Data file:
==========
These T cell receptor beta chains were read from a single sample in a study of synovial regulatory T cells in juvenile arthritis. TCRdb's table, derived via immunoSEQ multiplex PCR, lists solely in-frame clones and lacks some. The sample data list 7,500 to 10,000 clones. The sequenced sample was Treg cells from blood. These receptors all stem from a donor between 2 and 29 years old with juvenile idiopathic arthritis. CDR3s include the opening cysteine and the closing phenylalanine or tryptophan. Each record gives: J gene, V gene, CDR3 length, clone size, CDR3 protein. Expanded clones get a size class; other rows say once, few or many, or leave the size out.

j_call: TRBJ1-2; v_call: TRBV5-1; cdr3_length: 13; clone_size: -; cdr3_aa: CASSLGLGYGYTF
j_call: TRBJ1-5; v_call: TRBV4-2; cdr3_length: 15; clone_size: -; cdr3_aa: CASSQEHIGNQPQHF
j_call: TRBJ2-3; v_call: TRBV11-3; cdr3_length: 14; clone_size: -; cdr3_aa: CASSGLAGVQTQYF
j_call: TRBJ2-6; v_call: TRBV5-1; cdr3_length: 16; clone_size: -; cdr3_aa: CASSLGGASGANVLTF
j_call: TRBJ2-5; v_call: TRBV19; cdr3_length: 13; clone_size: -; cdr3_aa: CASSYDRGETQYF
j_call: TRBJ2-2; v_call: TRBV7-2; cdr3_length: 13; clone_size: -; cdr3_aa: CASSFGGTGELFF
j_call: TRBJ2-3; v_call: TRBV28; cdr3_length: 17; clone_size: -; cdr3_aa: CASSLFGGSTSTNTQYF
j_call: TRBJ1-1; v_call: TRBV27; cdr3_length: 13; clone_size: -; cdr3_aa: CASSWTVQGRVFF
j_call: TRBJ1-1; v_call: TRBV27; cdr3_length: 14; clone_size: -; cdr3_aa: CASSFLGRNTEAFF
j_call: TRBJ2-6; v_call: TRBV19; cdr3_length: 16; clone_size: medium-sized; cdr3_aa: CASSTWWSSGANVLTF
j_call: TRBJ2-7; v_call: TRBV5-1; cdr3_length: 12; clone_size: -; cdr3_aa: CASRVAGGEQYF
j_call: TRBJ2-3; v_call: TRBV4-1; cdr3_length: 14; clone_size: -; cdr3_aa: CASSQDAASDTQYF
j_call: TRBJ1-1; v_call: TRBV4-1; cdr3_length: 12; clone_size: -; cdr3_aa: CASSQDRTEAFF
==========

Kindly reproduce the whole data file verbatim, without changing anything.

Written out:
These T cell receptor beta chains were read from a single sample in a study of synovial regulatory T cells in juvenile arthritis. TCRdb's table, derived via immunoSEQ multiplex PCR, lists solely in-frame clones and lacks some. The sample data list 7,500 to 10,000 clones. The sequenced sample was Treg cells from blood. These receptors all stem from a donor between 2 and 29 years old with juvenile idiopathic arthritis. CDR3s include the opening cysteine and the closing phenylalanine or tryptophan. Each record gives: J gene, V gene, CDR3 length, clone size, CDR3 protein. Expanded clones get a size class; other rows say once, few or many, or leave the size out.

j_call: TRBJ1-2; v_call: TRBV5-1; cdr3_length: 13; clone_size: -; cdr3_aa: CASSLGLGYGYTF
j_call: TRBJ1-5; v_call: TRBV4-2; cdr3_length: 15; clone_size: -; cdr3_aa: CASSQEHIGNQPQHF
j_call: TRBJ2-3; v_call: TRBV11-3; cdr3_length: 14; clone_size: -; cdr3_aa: CASSGLAGVQTQYF
j_call: TRBJ2-6; v_call: TRBV5-1; cdr3_length: 16; clone_size: -; cdr3_aa: CASSLGGASGANVLTF
j_call: TRBJ2-5; v_call: TRBV19; cdr3_length: 13; clone_size: -; cdr3_aa: CASSYDRGETQYF
j_call: TRBJ2-2; v_call: TRBV7-2; cdr3_length: 13; clone_size: -; cdr3_aa: CASSFGGTGELFF
j_call: TRBJ2-3; v_call: TRBV28; cdr3_length: 17; clone_size: -; cdr3_aa: CASSLFGGSTSTNTQYF
j_call: TRBJ1-1; v_call: TRBV27; cdr3_length: 13; clone_size: -; cdr3_aa: CASSWTVQGRVFF
j_call: TRBJ1-1; v_call: TRBV27; cdr3_length: 14; clone_size: -; cdr3_aa: CASSFLGRNTEAFF
j_call: TRBJ2-6; v_call: TRBV19; cdr3_length: 16; clone_size: medium-sized; cdr3_aa: CASSTWWSSGANVLTF
j_call: TRBJ2-7; v_call: TRBV5-1; cdr3_length: 12; clone_size: -; cdr3_aa: CASRVAGGEQYF
j_call: TRBJ2-3; v_call: TRBV4-1; cdr3_length: 14; clone_size: -; cdr3_aa: CASSQDAASDTQYF
j_call: TRBJ1-1; v_call: TRBV4-1; cdr3_length: 12; clone_size: -; cdr3_aa: CASSQDRTEAFF